Four activist monks were arrested after attending an opposition rally in Oddar Meanchey province on Friday, with police confiscating their mobile phones and deleting videos and photographs taken during the event, one monk said, though the account was disputed by authorities.
Luon Sovath, a prominent activist monk known for regularly livestreaming events on his Facebook page, said police started harassing opposition supporters after they left a Samraong City rally attended by CNRP President Kem Sokha on Friday morning.
“After people were going back to their homes…about 1 km away, the police stopped people and asked them where they want to go and where they had come from,” he said later that day.
A police chief ordered the monks’ arrests and that their phones be confiscated, with police saying that another well-known activist monk, Prim Huon, had been “spreading lies” about the intimidation of opposition supporters at the rally in a Facebook livestream, he said.
“They deleted all video and photos,” Luon Sovath said, adding that the monks were also forced to delete Facebook posts from the rally. “They want to threaten the people and threaten the monks, and also they do not respect human rights, political rights or freedom of ideas.”
Hours later, after agreeing to delete the videos and thumbprinting a document agreeing not to post similar material, the monks were allowed to leave with their phones, Luon Sovath said. Shortly after, Prim Huon posted a video to his Facebook of himself being detained, which Luon Sovath swiftly shared.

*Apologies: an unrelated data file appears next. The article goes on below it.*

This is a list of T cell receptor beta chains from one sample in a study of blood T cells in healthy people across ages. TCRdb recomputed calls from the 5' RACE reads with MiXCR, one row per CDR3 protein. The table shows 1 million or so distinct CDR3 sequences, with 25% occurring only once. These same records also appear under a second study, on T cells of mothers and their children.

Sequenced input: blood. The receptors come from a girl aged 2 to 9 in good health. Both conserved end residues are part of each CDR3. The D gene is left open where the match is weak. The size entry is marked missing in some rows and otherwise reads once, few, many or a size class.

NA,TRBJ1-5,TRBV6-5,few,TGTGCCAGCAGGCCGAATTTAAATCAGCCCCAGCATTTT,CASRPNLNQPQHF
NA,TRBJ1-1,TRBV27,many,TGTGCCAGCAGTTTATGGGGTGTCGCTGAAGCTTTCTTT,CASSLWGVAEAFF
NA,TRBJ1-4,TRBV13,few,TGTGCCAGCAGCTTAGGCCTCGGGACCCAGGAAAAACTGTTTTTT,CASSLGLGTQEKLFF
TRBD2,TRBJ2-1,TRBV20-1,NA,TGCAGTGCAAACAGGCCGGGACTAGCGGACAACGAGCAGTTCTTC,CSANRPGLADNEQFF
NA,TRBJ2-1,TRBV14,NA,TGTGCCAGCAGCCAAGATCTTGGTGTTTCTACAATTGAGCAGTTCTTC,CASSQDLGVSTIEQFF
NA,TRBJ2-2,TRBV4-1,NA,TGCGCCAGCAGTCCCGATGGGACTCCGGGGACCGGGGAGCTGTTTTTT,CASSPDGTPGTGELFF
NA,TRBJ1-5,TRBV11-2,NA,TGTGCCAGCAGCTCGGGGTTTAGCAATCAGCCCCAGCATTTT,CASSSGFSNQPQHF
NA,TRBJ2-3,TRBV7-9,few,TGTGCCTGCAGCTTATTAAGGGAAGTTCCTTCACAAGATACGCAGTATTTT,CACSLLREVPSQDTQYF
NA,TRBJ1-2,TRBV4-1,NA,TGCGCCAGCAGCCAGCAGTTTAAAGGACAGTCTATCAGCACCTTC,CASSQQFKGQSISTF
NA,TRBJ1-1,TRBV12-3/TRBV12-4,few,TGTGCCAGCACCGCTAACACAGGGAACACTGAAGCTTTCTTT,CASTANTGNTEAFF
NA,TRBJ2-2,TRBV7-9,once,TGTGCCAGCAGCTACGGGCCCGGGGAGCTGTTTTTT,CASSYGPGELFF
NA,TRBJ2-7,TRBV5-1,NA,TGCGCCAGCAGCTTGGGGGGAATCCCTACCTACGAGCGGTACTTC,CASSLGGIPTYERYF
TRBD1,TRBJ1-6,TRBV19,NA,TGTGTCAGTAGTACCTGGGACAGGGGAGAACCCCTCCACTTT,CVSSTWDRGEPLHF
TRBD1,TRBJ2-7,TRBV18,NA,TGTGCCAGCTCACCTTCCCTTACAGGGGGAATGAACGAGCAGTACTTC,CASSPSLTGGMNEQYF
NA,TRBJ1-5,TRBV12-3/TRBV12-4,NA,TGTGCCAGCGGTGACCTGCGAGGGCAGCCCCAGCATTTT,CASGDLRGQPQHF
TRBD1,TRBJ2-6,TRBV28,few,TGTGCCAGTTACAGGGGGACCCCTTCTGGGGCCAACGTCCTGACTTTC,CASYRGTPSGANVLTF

Contacted on Sunday, provincial police chief Men Ly denied the monks’ story. CNRP supporters had willingly dispersed after police stopped an unscheduled and therefore illegal march, he said.
“The CNRP did not argue and they knew they were wrong so they dispersed, but the monks twisted [the actions of] our authorities,” he said, adding that he had no plans to pursue the issue further.
Provincial election committee chief Chinh Samphour said the monks had willingly deleted the materials on their phones after a calm negotiation.
“There were no CNRP activists mistreated. The monks just exaggerated,” he said.
But prior to the monk arrests, efforts had been made by officials and CPP supporters to disrupt the opposition rally, said Kem Monovithya, Mr. Sokha’s daughter and the CNRP’s deputy public affairs director.
“CPP blasted music on loud speakers close to where we held our meeting. We filed [a] complaint, eventually they stopped after our meeting was also over,” she said in an email.
“Heavy armed forces present, blocking some CNRP cars from rallying. Authority at the same time allowed CPP to rally on routes that CNRP can’t, our rally was very confined.”